The U.S. Army Corps of Engineers gave the Pebble Partnership a very steep final hill to climb to reach federal approval for its mine plan with a short letter establishing strict requirements to offset the project’s impacts to area watersheds. Corps Alaska District Regulatory Chief David Hobbie wrote in a two-page letter on Monday to Pebble Permitting Vice President James Fueg that district officials have determined the copper and gold project, as proposed, would “cause unavoidable adverse impacts to aquatic resources” resulting in significant degradation of those resources. “Therefore, the District has determined that in-kind compensatory mitigation within the Koktuli River Watershed will be required to compensate for all direct and indirect impacts caused by discharges into aquatic resources at the mine site,” Hobbie’s letter states. He wrote additionally that compensatory mitigation will also be required for direct and indirect impacts from the project’s transportation corridor that includes a port on West Cook Inlet. The stringent requirements laid out by Hobbie are in such sharp contrast to Pebble’s proposed mitigation plan and guidelines issued by the Trump administration in 2018 that both mine opponents and traditional resource development advocates reacted to as if the project is ostensibly dead. Under the requirements, Pebble must compensate for impacts to 2,825 acres of wetlands, 132 acres of open water and 129 miles of streams at the mine site, as well as 460 acres of wetlands, 231 acres of open water and 55 miles of streams impacted by the port and 82-mile access road. The company also must submit the new mitigation plan within 90 days. The Koktuli River drains approximately 290,000 acres and contains more than 36,000 acres of wetlands in its headwaters, according to the final environmental impact statement for the project. Sen. Dan Sullivan, an emphatic critic of the Obama administration’s attempt to preemptively “veto” the mine in 2014 via the Environmental Protection Agency’s Clean Water Act Section 404(c) authority, said in a prepared statement that he has always advocated for a “science-based review” of Pebble “that does not trade one resource for another,” and that is what has happened. The Army Corps of Engineers administers Clean Water Act Section 404 wetlands permits nationwide but the EPA has final say over whether a wetlands fill permit is issued. “I have been clear that given the important aquatic system and world-class fishery resource at stake, Pebble, like all resource development projects in Alaska, has to pass a high bar — a bar that the Trump administration has determined Pebble has not met,” Sullivan said. “I support this conclusion — based on the best available science and a rigorous, fair process — that a federal permit cannot be issued.” Sen. Lisa Murkowski said she supports the decision and agrees that “a permit should not be issued.” “After years of extensive process and scientific study, federal officials have determined the Pebble project, as proposed, does not meet the high bar for large-scale development in Bristol Bay,” she said. Sullivan’s challenger in the November election, independent Senate candidate Al Gross opposes the Pebble project. Corps officials released the final Pebble EIS July 24. A record of decision on the EIS and Pebble’s Clean Water Act wetlands fill permit could be issued 30 days after the EIS was published in the Federal Register. The voluminous final EIS generally maintained the conclusions in the draft EIS and states there would be “no measurable change” in the numbers of salmon returning to the Nushagak and Kvichak rivers or in the long-term health of the commercial fisheries in the region. The Koktuli River is in the upper reaches of the Nushugak watershed. Murkowski and Sullivan previously expressed concern that the Corps’ EIS did not sufficiently analyze the full range of potential impacts of the mine, particularly following highly critical comments from federal and state resource agencies about the scope of the review. Bristol Bay Native Corp. CEO Jason Metrokin said in an interview that while the mitigation requirements aren’t an official death knell for the project, he was happy to learn that, from his perspective, the Army Corps has finally concluded what the BBNC, and a majority of Alaskans have; that Pebble’s plan is insufficient. “They can’t produce a quality mitigation plan in three months if they haven’t been able to do so for years,” Metrokin said, noting Pebble has not backed up the claim that its smaller 20-year mine plan is economic. BBNC has long opposed the project and has refused to allow Pebble access to its land for development. Pebble CEO Tom Collier downplayed the significance of the requirements, saying the letter is a normal part of the permitting process and the company is well on its way to developing a mitigation plan to meet them in a prepared statement. The company has had teams totaling about 25 people in the field this summer and a large part of their work has been mapping wetlands in the region over about the past month, according to Collier. Pebble’s new mitigation plan will likely focus on preserving an area multiple times larger than the aquatic areas impacted by the project, which should meet the requirements based on discussions with Corps officials, Collier said. “Anyone suggesting a different opinion — i.e. that Pebble will not be able to comply with the letter or that such compliance will significantly delay issuing a (record of decision) — must be ignorant of the extensive preparation we have undertaken in order to meet the requirements of the letter,” he said. Pebble spokesman Mike Heatwole wrote in an email to follow-up questions that Collier’s statement provides the best information the company has on the work right now and more details will be made public when they are available. Shares in Pebble’s parent company, Vancouver-based Northern Dynasty Minerals Ltd., closed Monday trading on the New York Stock Exchange at 90 cents per share, down 38 percent on the day after the letter was made public. Pebble’s initial compensatory mitigation plan released in January relied on a collection of smaller — and likely less costly — mitigation efforts outside of the Koktuli watershed. The company first planned to replace culverts in the Dillingham area to restore salmon access to about nine miles of spawning and rearing habitat; improve water treatment facilities at villages near the mine site; and periodically clean debris from seven miles of beach around the Cook Inlet port site. All of that potential work is outside of the remote and undeveloped Koktuli watershed. Pebble’s permitting executive Fueg acknowledged when the draft mitigation plan was published that the lack of development in the region beyond the immediate communities made it difficult for the company to identify opportunities to restore damaged wetlands or preserve areas threatened by other development — the more traditional means of wetlands mitigation now being demanded by the Corps. A Corps Alaska District spokesman did not immediately respond to additional questions for this story. Former EPA Administrator Scott Pruitt and Assistant Army Civil Works Secretary R.D. James signed a joint memo in June 2018 that updated guidance from the early 1990s as to how the agencies would handle wetlands mitigation specifically in Alaska. The revised guidance states that Alaska’s situation — more than half of the state is classified as wetlands with relatively little development — means specific, focused compensatory mitigation requirements traditionally used in the Lower 48 often aren’t realistic in Alaska. When avoiding or compensating for development impacts to wetlands is not practicable, minimizing wetlands impacts will be the main means of complying with Clean Water Act requirements, according to the 2018 memo. It also explains that compensatory mitigation over larger watershed scales could be appropriate for Alaska given that options to offset wetlands losses on a more localized scale are often limited. The guidance does not lay out quantitative thresholds for determining major versus minor impacts — that is decided on a case-by-case basis — but it outlines what should be considered in making that determination, an EPA spokeswoman said at the time. Elwood Brehmer can be reached at [email protected]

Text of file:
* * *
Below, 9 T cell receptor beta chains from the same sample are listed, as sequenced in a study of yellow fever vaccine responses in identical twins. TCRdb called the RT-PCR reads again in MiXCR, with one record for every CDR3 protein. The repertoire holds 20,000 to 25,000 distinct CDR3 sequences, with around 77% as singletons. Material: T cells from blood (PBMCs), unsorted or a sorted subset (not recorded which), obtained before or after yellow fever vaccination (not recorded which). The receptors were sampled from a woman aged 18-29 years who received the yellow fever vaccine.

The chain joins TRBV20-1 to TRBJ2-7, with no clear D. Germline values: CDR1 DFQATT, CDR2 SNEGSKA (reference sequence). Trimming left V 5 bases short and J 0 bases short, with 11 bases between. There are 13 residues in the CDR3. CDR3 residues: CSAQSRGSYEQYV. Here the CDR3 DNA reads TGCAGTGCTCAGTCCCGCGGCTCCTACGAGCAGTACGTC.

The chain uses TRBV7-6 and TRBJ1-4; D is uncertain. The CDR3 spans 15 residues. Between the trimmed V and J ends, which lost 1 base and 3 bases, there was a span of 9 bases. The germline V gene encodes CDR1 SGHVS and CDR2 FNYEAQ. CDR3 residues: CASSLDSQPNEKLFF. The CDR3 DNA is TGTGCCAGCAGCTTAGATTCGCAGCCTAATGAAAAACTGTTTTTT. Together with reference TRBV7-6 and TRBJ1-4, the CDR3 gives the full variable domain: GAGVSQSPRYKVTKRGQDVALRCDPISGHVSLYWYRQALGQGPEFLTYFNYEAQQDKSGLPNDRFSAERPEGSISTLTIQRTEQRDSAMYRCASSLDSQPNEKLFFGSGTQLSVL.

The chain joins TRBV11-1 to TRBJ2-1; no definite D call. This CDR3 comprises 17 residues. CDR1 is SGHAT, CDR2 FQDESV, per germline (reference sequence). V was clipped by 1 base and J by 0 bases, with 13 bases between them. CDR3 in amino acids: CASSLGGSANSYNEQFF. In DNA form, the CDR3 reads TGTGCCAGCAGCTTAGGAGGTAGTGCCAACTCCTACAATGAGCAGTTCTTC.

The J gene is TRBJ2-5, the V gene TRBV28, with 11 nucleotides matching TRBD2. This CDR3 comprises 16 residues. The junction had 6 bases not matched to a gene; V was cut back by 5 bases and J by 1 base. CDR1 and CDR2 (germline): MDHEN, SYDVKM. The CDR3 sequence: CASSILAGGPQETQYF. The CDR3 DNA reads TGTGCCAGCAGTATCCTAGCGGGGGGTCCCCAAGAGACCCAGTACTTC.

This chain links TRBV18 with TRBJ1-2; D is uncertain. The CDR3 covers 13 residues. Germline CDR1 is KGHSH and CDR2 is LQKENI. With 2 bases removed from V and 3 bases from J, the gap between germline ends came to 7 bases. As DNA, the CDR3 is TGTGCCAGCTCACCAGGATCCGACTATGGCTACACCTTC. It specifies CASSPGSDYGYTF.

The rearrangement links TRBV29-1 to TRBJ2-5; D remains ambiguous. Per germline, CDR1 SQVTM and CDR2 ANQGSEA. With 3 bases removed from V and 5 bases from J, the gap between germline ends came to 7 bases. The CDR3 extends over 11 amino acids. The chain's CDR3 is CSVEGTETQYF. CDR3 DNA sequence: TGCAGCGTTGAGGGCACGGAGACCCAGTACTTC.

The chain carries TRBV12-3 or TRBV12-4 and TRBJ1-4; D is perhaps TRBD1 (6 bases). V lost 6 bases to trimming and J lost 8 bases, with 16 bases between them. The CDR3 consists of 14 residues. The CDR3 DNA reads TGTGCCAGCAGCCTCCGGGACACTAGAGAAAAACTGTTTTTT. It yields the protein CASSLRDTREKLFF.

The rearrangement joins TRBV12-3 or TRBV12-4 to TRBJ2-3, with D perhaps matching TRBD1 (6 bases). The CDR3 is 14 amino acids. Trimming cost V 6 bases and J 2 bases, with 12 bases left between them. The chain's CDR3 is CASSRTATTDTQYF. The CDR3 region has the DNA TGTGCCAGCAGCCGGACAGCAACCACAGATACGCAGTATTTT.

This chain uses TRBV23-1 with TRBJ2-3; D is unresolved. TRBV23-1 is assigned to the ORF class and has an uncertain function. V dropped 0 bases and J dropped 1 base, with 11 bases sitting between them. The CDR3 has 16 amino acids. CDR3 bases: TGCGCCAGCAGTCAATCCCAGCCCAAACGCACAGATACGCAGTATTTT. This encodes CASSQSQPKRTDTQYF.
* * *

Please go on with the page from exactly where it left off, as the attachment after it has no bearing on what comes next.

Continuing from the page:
FISH FACTOR: Bleak summer continues for most salmon fishermen